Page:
• 29. 25 What were you doing before your MBA? I was working as a consultant with Bain & Company, on a project in Beijing. What drew you to INSEAD? The 10-month programme and the idea of an international environment in Europe – a region of the world I wanted to understand better. Did INSEAD help you jump from a local to a more global career? Yes. After INSEAD, I got the chance to work in the US, and also on projects in the Middle East and India. What INSEAD experiences immediately come to mind? A couple of perspective-changing classes, as well as the social experiences – in particular, Welcome Week, barbecues and dinner parties, and mini-trips to Paris from the Fontainebleau campus. What stood out from your study group? Mine was multicultural and multi-personality, which helped me learn about goals and motivations in teams. What was the greatest thing you gained from your INSEAD MBA? INSEAD was life-changing for a whole host of reasons. The three greatest things I gained were: new ways to think about business issues, additional perspectives on people and teams (in both business and social contexts), and friends from around the world… whom I’m fortunate to see often! How did INSEAD prepare you for an international career? INSEAD has a way of pulling you out of any comfort zone you never thought you had. That is a core foundation for any international career. Many alumni say that INSEAD was ‘transformational’ or ‘the best year of my life’. Would you say the same? Definitely! There are milestones in life that are ‘inflexion points’, and INSEAD is definitely one of them. For you, what’s the best way to stay connected to INSEAD? I enjoy attending local Singapore Alumni Association events, as well as regional and global events such as the INSEAD Forum, and the class reunions. How would you describe the INSEAD values? I would highlight two: mutual respect and open-mindedness. The great diversity of people at INSEAD builds in you a natural instinct to see things from another person’s (or another culture’s) point of view. How has INSEAD’s global alumni network been important to you? INSEAD always springs pleasant surprises – I have enjoyed meeting and learning from alumni in unexpected corners of the business world... around the globe. What advice would you give to the current INSEAD students? Be open to what INSEAD has to offer. It’s actually an equally important concept for life – be open to what life has to offer! INSEAD has a way of pulling you out of any comfort zone you never thought you had.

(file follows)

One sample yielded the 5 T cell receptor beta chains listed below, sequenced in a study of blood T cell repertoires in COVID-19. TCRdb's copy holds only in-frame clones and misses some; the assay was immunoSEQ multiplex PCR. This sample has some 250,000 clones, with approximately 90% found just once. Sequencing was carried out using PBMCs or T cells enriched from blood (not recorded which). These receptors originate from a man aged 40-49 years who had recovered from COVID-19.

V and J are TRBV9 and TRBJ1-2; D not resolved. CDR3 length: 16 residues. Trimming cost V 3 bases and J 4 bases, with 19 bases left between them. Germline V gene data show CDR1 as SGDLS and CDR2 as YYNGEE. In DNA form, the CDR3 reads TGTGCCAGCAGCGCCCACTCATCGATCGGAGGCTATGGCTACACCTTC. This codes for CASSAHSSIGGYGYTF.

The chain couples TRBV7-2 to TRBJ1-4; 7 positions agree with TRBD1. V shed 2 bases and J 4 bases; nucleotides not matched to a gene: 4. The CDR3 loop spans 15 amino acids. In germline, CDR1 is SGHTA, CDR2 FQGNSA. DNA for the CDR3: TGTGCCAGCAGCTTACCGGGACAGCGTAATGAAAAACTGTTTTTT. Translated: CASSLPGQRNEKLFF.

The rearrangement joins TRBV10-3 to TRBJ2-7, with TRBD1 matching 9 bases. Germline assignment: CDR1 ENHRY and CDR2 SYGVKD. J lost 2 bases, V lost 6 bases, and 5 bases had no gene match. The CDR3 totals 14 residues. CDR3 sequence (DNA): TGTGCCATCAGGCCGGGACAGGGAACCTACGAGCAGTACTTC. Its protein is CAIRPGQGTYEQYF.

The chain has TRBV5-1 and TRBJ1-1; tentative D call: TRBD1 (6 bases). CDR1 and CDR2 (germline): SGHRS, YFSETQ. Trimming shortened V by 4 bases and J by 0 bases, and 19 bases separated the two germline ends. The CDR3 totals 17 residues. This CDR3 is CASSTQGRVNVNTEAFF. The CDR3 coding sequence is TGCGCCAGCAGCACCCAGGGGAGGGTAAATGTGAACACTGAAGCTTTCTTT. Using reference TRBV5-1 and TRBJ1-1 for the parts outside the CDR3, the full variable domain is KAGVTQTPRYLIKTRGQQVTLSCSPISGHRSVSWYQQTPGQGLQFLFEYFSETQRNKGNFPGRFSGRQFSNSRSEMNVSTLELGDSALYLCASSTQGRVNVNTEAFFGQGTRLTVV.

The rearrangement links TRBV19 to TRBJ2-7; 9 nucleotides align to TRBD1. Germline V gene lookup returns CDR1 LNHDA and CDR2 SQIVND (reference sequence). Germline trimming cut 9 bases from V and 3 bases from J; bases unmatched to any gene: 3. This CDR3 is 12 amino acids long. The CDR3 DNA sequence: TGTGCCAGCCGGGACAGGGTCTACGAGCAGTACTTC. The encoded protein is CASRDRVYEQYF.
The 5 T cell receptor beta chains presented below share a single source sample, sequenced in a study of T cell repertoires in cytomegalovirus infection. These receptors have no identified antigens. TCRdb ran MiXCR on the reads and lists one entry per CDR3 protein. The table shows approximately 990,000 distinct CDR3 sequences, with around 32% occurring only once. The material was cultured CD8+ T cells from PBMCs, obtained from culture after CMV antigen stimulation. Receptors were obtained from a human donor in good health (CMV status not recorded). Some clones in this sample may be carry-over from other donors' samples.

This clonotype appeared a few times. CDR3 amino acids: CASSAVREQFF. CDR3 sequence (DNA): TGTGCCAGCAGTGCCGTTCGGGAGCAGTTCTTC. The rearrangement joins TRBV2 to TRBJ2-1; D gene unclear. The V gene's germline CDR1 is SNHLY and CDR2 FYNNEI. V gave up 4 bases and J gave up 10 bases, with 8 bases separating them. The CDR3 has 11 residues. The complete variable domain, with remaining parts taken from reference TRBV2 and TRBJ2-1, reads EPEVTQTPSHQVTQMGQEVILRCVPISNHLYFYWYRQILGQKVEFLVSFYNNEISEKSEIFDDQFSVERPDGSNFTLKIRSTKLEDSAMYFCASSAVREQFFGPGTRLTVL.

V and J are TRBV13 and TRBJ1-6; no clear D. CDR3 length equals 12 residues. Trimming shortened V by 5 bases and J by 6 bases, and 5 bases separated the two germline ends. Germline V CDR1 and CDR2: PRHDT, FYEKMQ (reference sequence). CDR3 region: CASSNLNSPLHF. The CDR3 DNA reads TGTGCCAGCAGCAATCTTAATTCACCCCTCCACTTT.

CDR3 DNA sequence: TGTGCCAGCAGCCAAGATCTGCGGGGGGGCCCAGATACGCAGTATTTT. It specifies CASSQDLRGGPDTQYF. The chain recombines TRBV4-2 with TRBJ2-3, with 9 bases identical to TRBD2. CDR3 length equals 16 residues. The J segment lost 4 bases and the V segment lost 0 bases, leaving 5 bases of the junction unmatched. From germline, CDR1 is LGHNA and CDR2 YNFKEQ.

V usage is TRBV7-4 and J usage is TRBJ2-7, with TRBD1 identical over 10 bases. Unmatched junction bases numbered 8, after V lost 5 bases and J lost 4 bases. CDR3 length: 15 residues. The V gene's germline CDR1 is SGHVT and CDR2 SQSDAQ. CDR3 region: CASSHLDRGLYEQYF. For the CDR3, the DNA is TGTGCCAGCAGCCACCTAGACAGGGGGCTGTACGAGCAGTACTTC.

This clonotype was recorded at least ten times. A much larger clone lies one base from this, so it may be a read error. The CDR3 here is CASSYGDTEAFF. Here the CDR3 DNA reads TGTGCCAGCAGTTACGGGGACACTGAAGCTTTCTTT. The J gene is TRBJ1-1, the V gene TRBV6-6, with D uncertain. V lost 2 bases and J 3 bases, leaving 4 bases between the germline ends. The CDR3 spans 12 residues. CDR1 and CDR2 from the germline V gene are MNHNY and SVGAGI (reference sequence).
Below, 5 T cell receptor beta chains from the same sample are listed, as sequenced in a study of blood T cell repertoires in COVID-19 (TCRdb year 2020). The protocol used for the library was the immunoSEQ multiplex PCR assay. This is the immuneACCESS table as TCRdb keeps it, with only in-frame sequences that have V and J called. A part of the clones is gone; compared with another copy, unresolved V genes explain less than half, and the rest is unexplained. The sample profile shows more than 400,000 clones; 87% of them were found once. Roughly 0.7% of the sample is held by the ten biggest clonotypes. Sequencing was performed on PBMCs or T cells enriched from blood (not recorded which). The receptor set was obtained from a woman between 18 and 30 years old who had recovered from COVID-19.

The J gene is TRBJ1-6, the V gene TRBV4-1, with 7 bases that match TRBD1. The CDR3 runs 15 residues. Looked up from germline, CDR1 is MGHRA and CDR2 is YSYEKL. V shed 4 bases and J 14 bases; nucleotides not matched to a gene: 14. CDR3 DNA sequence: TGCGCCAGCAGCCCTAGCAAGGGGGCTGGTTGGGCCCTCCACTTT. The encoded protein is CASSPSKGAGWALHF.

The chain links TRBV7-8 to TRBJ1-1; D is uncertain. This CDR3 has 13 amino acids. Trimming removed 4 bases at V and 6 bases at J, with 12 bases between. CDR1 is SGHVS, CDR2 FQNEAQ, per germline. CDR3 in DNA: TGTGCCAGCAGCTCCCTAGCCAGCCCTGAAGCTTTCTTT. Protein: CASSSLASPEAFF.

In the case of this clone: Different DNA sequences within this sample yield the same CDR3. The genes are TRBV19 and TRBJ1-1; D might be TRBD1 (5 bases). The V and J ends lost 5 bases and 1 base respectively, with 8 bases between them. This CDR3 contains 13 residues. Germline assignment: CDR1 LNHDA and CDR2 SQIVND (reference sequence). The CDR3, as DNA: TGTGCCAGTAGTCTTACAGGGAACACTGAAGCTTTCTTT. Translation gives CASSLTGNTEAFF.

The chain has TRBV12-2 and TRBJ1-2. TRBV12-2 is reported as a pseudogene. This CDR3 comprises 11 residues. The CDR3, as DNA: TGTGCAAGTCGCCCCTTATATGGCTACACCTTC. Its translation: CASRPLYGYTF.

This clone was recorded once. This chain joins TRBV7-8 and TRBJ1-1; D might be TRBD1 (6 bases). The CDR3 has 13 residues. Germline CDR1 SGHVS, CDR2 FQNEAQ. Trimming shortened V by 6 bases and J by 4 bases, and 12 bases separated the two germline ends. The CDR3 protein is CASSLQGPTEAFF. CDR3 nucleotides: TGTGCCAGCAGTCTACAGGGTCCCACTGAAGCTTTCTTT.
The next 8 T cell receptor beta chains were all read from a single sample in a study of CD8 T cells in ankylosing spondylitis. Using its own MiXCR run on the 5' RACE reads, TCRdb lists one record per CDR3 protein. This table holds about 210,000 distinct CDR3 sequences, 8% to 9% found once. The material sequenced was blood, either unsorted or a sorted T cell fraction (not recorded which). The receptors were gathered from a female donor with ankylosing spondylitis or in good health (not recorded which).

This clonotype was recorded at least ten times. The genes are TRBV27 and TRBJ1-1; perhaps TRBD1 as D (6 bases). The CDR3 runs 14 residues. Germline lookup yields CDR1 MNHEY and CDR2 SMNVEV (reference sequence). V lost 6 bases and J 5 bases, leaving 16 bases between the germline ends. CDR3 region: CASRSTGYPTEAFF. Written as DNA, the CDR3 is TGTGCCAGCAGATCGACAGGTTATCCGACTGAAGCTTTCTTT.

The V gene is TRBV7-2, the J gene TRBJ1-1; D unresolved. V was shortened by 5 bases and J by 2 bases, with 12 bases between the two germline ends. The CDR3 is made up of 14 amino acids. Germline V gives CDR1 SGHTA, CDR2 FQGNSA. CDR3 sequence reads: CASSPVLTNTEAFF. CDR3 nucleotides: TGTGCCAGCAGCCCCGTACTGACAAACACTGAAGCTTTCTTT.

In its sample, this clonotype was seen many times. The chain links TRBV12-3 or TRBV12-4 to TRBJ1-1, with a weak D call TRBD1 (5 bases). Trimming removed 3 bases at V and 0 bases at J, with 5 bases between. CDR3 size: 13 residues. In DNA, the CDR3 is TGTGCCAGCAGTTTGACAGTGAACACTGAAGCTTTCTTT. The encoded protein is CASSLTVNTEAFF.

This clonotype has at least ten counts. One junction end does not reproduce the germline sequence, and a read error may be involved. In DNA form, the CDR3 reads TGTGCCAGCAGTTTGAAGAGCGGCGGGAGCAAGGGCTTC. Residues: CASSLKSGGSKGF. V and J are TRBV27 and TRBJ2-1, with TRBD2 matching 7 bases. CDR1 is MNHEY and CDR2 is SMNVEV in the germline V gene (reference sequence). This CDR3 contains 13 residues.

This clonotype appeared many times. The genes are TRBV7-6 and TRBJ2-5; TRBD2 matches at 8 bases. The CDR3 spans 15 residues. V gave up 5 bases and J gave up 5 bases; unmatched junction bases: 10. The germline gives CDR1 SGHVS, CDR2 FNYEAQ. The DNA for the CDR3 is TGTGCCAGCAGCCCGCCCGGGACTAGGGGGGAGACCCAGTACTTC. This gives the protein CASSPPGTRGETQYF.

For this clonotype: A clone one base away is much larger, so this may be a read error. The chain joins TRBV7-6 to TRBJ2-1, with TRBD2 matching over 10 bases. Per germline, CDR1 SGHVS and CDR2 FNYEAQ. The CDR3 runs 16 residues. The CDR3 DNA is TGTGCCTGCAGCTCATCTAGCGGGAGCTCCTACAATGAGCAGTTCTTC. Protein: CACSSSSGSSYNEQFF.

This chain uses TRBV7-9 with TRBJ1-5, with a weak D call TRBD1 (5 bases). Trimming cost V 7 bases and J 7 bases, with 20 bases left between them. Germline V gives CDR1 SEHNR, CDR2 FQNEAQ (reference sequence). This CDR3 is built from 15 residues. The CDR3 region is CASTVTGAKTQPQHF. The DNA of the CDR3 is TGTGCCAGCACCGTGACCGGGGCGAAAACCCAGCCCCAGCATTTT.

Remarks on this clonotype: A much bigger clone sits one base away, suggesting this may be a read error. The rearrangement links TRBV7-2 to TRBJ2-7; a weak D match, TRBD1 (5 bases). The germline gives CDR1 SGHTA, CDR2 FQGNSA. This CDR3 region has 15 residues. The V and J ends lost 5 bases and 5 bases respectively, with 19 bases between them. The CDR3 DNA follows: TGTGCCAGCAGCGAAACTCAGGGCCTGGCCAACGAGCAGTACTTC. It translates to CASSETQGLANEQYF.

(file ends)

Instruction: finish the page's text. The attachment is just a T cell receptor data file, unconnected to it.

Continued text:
• 30. INSEAD PERSPECTIVES | SINGAPORE 26 Karen Fawcett MBA’88D Chief Executive Officer, Retail Banking and Group Head, Brand & Marketing Standard Chartered Bank Karen Fawcett is Chief Executive Officer, Retail Banking and Group Head, Brand & Marketing at Standard Chartered. A member of the Bank’s Management Team, she is responsible for directing the global strategy and performance of the Retail Banking business, serving 10 million clients in over 30 countries. In her previous roles, Karen led Transaction Banking and was a Non-Executive Director of Standard Chartered Bank Malaysia Bhd. She also served as Group Head of Wholesale Banking Strategy. Prior to this, Karen was a Partner at Booz Allen Hamilton where she focused on financial services in the Asia-Pacific region. She also holds an MA in economics from Cambridge, and is a member of the INSEAD board.